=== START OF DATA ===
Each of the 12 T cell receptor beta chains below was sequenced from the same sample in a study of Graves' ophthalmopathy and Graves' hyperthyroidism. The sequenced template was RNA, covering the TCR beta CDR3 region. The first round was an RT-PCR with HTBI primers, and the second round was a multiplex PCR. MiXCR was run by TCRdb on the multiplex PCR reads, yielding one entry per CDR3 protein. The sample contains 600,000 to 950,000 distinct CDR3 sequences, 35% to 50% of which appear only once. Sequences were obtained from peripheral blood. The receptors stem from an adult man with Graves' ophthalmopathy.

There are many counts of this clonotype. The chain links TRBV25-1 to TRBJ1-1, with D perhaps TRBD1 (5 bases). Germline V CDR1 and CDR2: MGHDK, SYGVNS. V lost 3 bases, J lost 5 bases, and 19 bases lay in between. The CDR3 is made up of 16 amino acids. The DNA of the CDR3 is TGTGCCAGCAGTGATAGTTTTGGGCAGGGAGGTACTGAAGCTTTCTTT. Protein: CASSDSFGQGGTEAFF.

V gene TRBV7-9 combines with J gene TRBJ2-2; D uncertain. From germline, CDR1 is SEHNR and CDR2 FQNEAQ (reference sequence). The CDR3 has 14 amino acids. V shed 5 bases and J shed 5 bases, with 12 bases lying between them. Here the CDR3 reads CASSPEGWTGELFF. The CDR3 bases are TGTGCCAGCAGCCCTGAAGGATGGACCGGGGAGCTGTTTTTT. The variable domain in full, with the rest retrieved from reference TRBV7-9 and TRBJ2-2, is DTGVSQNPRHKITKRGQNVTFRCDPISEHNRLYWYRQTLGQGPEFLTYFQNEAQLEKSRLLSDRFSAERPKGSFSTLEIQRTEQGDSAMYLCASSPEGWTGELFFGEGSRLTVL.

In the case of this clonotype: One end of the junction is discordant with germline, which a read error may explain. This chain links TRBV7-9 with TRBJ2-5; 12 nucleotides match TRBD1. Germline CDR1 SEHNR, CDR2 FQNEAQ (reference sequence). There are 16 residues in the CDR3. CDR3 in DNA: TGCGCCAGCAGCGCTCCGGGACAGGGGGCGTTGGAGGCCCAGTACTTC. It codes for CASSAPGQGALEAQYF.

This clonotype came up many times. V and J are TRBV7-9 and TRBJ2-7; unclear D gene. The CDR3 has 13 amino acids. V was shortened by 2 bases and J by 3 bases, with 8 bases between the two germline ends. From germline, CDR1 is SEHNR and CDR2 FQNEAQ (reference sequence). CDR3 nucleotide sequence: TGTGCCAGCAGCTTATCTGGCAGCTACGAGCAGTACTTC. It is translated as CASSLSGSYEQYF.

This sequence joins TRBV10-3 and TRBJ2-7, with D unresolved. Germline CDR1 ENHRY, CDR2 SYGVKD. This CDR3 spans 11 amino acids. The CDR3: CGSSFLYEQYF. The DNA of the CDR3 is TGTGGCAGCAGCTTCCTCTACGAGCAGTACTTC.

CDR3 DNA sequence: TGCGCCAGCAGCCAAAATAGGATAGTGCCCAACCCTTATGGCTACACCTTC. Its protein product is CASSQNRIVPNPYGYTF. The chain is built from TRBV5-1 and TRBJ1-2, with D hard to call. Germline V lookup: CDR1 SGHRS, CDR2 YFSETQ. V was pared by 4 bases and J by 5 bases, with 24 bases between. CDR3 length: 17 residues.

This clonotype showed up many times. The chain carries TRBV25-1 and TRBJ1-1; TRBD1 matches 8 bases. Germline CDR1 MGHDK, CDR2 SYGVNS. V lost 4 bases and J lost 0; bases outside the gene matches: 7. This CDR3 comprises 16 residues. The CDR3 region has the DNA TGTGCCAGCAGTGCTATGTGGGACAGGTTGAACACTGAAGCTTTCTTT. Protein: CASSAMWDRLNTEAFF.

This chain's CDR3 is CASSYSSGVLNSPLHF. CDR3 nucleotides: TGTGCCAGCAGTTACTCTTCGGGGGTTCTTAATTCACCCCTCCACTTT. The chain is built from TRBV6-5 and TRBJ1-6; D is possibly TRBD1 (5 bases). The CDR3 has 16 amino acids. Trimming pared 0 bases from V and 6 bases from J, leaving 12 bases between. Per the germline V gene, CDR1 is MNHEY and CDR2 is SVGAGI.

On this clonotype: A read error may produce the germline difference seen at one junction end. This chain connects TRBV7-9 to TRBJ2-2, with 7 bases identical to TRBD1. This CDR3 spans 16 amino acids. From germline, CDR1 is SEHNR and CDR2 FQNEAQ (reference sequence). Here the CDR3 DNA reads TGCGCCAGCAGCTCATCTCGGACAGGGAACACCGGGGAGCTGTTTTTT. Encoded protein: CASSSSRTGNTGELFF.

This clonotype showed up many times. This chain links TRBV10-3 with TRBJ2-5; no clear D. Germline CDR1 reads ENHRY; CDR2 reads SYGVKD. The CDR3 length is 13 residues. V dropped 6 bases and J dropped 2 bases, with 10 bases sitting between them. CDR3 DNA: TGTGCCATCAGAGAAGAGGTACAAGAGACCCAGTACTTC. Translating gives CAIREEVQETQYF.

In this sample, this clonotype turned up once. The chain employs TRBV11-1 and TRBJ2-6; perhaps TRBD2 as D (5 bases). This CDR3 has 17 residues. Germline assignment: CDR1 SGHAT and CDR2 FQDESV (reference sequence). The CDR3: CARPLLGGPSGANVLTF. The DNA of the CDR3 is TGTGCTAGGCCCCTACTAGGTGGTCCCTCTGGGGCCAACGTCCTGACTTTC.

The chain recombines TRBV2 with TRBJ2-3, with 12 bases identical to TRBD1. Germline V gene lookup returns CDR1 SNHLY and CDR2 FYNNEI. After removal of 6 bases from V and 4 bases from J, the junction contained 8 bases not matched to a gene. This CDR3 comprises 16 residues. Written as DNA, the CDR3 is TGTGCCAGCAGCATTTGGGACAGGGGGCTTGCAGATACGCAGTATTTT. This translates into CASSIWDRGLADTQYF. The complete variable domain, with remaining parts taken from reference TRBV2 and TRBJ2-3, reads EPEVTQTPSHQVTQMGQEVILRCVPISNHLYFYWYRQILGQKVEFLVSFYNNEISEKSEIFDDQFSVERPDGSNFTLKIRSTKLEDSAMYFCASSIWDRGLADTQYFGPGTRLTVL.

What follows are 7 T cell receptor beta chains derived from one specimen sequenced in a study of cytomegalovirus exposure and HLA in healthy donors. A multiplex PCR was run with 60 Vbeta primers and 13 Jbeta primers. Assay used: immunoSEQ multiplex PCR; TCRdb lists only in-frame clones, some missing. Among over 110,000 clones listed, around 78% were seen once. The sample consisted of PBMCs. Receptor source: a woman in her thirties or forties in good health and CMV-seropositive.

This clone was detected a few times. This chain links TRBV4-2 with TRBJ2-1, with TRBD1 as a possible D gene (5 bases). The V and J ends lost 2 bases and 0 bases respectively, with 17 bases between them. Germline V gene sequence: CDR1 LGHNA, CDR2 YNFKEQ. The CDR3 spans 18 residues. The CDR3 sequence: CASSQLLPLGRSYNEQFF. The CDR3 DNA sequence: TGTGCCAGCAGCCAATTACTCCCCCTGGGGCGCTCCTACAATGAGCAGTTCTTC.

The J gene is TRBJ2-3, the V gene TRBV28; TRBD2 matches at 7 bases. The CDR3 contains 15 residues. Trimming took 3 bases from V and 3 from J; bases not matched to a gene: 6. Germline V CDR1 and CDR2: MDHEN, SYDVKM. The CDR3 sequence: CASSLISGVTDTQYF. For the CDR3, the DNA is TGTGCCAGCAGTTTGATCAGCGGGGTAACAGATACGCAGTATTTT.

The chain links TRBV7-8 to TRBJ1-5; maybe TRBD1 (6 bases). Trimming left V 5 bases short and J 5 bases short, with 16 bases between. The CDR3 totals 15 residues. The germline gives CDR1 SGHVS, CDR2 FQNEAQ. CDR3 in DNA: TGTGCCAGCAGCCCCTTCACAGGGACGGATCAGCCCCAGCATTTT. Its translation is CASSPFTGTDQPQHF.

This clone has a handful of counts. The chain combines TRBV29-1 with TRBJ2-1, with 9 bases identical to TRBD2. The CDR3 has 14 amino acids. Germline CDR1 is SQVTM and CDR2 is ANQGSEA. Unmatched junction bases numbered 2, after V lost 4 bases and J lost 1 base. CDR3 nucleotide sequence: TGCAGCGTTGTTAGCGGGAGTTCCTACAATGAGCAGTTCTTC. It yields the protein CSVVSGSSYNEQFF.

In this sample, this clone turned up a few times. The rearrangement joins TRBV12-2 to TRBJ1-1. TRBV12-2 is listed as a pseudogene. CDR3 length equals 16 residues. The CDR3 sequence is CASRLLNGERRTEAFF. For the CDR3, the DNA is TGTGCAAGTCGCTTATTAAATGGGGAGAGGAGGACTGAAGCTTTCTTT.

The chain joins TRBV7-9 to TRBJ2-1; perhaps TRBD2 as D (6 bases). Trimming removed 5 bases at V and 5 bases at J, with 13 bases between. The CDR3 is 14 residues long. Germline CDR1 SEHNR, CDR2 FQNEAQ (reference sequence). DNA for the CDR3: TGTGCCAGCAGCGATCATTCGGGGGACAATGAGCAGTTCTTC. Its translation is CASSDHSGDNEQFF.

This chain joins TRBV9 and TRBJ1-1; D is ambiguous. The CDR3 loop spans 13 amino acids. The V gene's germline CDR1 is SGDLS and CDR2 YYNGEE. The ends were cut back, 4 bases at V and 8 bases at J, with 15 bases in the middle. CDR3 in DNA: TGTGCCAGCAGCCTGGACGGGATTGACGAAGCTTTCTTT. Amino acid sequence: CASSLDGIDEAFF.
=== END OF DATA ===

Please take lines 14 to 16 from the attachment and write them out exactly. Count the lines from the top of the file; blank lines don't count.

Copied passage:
What follows are 7 T cell receptor beta chains derived from one specimen sequenced in a study of cytomegalovirus exposure and HLA in healthy donors. A multiplex PCR was run with 60 Vbeta primers and 13 Jbeta primers. Assay used: immunoSEQ multiplex PCR; TCRdb lists only in-frame clones, some missing. Among over 110,000 clones listed, around 78% were seen once. The sample consisted of PBMCs. Receptor source: a woman in her thirties or forties in good health and CMV-seropositive.

This clone was detected a few times. This chain links TRBV4-2 with TRBJ2-1, with TRBD1 as a possible D gene (5 bases). The V and J ends lost 2 bases and 0 bases respectively, with 17 bases between them. Germline V gene sequence: CDR1 LGHNA, CDR2 YNFKEQ. The CDR3 spans 18 residues. The CDR3 sequence: CASSQLLPLGRSYNEQFF. The CDR3 DNA sequence: TGTGCCAGCAGCCAATTACTCCCCCTGGGGCGCTCCTACAATGAGCAGTTCTTC.

The J gene is TRBJ2-3, the V gene TRBV28; TRBD2 matches at 7 bases. The CDR3 contains 15 residues. Trimming took 3 bases from V and 3 from J; bases not matched to a gene: 6. Germline V CDR1 and CDR2: MDHEN, SYDVKM. The CDR3 sequence: CASSLISGVTDTQYF. For the CDR3, the DNA is TGTGCCAGCAGTTTGATCAGCGGGGTAACAGATACGCAGTATTTT.